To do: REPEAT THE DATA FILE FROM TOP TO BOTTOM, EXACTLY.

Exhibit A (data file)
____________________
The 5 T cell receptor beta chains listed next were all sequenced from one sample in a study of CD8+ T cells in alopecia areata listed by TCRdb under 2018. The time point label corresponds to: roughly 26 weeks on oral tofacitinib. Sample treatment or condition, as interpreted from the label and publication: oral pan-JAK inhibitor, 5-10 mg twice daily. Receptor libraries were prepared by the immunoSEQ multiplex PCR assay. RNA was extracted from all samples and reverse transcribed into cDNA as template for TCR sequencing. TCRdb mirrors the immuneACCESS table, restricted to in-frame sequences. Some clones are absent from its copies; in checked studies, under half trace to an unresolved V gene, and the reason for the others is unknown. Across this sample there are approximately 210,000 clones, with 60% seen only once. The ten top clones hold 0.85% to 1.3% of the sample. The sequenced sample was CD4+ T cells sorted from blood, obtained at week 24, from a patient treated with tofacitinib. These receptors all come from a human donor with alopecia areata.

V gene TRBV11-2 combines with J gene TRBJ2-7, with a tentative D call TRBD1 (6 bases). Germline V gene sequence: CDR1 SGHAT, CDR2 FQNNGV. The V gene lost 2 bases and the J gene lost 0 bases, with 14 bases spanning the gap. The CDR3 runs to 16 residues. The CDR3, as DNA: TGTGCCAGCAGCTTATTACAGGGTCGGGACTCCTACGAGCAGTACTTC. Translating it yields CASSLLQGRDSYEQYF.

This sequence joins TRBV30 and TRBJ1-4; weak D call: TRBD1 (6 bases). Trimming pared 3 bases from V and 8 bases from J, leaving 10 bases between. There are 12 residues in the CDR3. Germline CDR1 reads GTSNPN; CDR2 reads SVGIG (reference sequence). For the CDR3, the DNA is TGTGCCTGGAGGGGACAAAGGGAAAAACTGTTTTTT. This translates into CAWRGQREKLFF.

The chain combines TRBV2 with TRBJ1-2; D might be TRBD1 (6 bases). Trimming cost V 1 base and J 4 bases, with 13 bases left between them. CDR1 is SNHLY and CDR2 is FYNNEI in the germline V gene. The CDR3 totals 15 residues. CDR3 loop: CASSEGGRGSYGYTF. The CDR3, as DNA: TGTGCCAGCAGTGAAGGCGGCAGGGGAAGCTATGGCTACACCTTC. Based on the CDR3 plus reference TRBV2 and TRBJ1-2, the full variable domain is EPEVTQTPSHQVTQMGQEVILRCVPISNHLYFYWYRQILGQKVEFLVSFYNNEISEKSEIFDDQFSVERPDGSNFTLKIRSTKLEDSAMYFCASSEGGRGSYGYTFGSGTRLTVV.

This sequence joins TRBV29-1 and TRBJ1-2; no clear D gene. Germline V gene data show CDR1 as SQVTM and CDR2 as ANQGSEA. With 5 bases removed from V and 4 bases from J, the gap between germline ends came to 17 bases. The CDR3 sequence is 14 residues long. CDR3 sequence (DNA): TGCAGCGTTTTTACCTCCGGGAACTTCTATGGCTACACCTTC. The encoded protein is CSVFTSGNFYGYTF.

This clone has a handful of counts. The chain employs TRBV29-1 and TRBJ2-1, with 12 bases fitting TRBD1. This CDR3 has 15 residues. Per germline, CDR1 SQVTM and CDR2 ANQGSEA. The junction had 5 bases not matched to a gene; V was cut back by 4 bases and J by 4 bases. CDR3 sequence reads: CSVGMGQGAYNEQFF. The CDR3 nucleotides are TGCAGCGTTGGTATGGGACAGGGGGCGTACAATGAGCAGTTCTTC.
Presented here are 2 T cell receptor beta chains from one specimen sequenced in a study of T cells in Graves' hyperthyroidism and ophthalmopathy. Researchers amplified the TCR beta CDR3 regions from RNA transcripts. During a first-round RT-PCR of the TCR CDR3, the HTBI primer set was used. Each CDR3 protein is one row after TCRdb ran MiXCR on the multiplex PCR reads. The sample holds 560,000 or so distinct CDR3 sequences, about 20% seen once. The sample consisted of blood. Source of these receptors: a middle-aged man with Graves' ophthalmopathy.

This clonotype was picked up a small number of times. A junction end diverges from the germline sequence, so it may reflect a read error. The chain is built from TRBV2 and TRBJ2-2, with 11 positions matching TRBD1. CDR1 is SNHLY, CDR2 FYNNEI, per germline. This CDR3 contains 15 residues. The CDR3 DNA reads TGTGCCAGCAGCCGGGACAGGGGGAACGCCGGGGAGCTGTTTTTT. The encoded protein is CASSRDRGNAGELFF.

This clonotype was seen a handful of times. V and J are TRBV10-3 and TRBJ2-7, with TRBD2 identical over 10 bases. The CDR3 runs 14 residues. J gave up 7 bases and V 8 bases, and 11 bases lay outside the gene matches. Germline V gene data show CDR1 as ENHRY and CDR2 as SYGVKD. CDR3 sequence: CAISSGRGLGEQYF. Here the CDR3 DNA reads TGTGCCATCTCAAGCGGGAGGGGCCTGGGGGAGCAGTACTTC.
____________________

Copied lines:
The 5 T cell receptor beta chains listed next were all sequenced from one sample in a study of CD8+ T cells in alopecia areata listed by TCRdb under 2018. The time point label corresponds to: roughly 26 weeks on oral tofacitinib. Sample treatment or condition, as interpreted from the label and publication: oral pan-JAK inhibitor, 5-10 mg twice daily. Receptor libraries were prepared by the immunoSEQ multiplex PCR assay. RNA was extracted from all samples and reverse transcribed into cDNA as template for TCR sequencing. TCRdb mirrors the immuneACCESS table, restricted to in-frame sequences. Some clones are absent from its copies; in checked studies, under half trace to an unresolved V gene, and the reason for the others is unknown. Across this sample there are approximately 210,000 clones, with 60% seen only once. The ten top clones hold 0.85% to 1.3% of the sample. The sequenced sample was CD4+ T cells sorted from blood, obtained at week 24, from a patient treated with tofacitinib. These receptors all come from a human donor with alopecia areata.

V gene TRBV11-2 combines with J gene TRBJ2-7, with a tentative D call TRBD1 (6 bases). Germline V gene sequence: CDR1 SGHAT, CDR2 FQNNGV. The V gene lost 2 bases and the J gene lost 0 bases, with 14 bases spanning the gap. The CDR3 runs to 16 residues. The CDR3, as DNA: TGTGCCAGCAGCTTATTACAGGGTCGGGACTCCTACGAGCAGTACTTC. Translating it yields CASSLLQGRDSYEQYF.

This sequence joins TRBV30 and TRBJ1-4; weak D call: TRBD1 (6 bases). Trimming pared 3 bases from V and 8 bases from J, leaving 10 bases between. There are 12 residues in the CDR3. Germline CDR1 reads GTSNPN; CDR2 reads SVGIG (reference sequence). For the CDR3, the DNA is TGTGCCTGGAGGGGACAAAGGGAAAAACTGTTTTTT. This translates into CAWRGQREKLFF.

The chain combines TRBV2 with TRBJ1-2; D might be TRBD1 (6 bases). Trimming cost V 1 base and J 4 bases, with 13 bases left between them. CDR1 is SNHLY and CDR2 is FYNNEI in the germline V gene. The CDR3 totals 15 residues. CDR3 loop: CASSEGGRGSYGYTF. The CDR3, as DNA: TGTGCCAGCAGTGAAGGCGGCAGGGGAAGCTATGGCTACACCTTC. Based on the CDR3 plus reference TRBV2 and TRBJ1-2, the full variable domain is EPEVTQTPSHQVTQMGQEVILRCVPISNHLYFYWYRQILGQKVEFLVSFYNNEISEKSEIFDDQFSVERPDGSNFTLKIRSTKLEDSAMYFCASSEGGRGSYGYTFGSGTRLTVV.

This sequence joins TRBV29-1 and TRBJ1-2; no clear D gene. Germline V gene data show CDR1 as SQVTM and CDR2 as ANQGSEA. With 5 bases removed from V and 4 bases from J, the gap between germline ends came to 17 bases. The CDR3 sequence is 14 residues long. CDR3 sequence (DNA): TGCAGCGTTTTTACCTCCGGGAACTTCTATGGCTACACCTTC. The encoded protein is CSVFTSGNFYGYTF.

This clone has a handful of counts. The chain employs TRBV29-1 and TRBJ2-1, with 12 bases fitting TRBD1. This CDR3 has 15 residues. Per germline, CDR1 SQVTM and CDR2 ANQGSEA. The junction had 5 bases not matched to a gene; V was cut back by 4 bases and J by 4 bases. CDR3 sequence reads: CSVGMGQGAYNEQFF. The CDR3 nucleotides are TGCAGCGTTGGTATGGGACAGGGGGCGTACAATGAGCAGTTCTTC.
Presented here are 2 T cell receptor beta chains from one specimen sequenced in a study of T cells in Graves' hyperthyroidism and ophthalmopathy. Researchers amplified the TCR beta CDR3 regions from RNA transcripts. During a first-round RT-PCR of the TCR CDR3, the HTBI primer set was used. Each CDR3 protein is one row after TCRdb ran MiXCR on the multiplex PCR reads. The sample holds 560,000 or so distinct CDR3 sequences, about 20% seen once. The sample consisted of blood. Source of these receptors: a middle-aged man with Graves' ophthalmopathy.

This clonotype was picked up a small number of times. A junction end diverges from the germline sequence, so it may reflect a read error. The chain is built from TRBV2 and TRBJ2-2, with 11 positions matching TRBD1. CDR1 is SNHLY, CDR2 FYNNEI, per germline. This CDR3 contains 15 residues. The CDR3 DNA reads TGTGCCAGCAGCCGGGACAGGGGGAACGCCGGGGAGCTGTTTTTT. The encoded protein is CASSRDRGNAGELFF.

This clonotype was seen a handful of times. V and J are TRBV10-3 and TRBJ2-7, with TRBD2 identical over 10 bases. The CDR3 runs 14 residues. J gave up 7 bases and V 8 bases, and 11 bases lay outside the gene matches. Germline V gene data show CDR1 as ENHRY and CDR2 as SYGVKD. CDR3 sequence: CAISSGRGLGEQYF. Here the CDR3 DNA reads TGTGCCATCTCAAGCGGGAGGGGCCTGGGGGAGCAGTACTTC.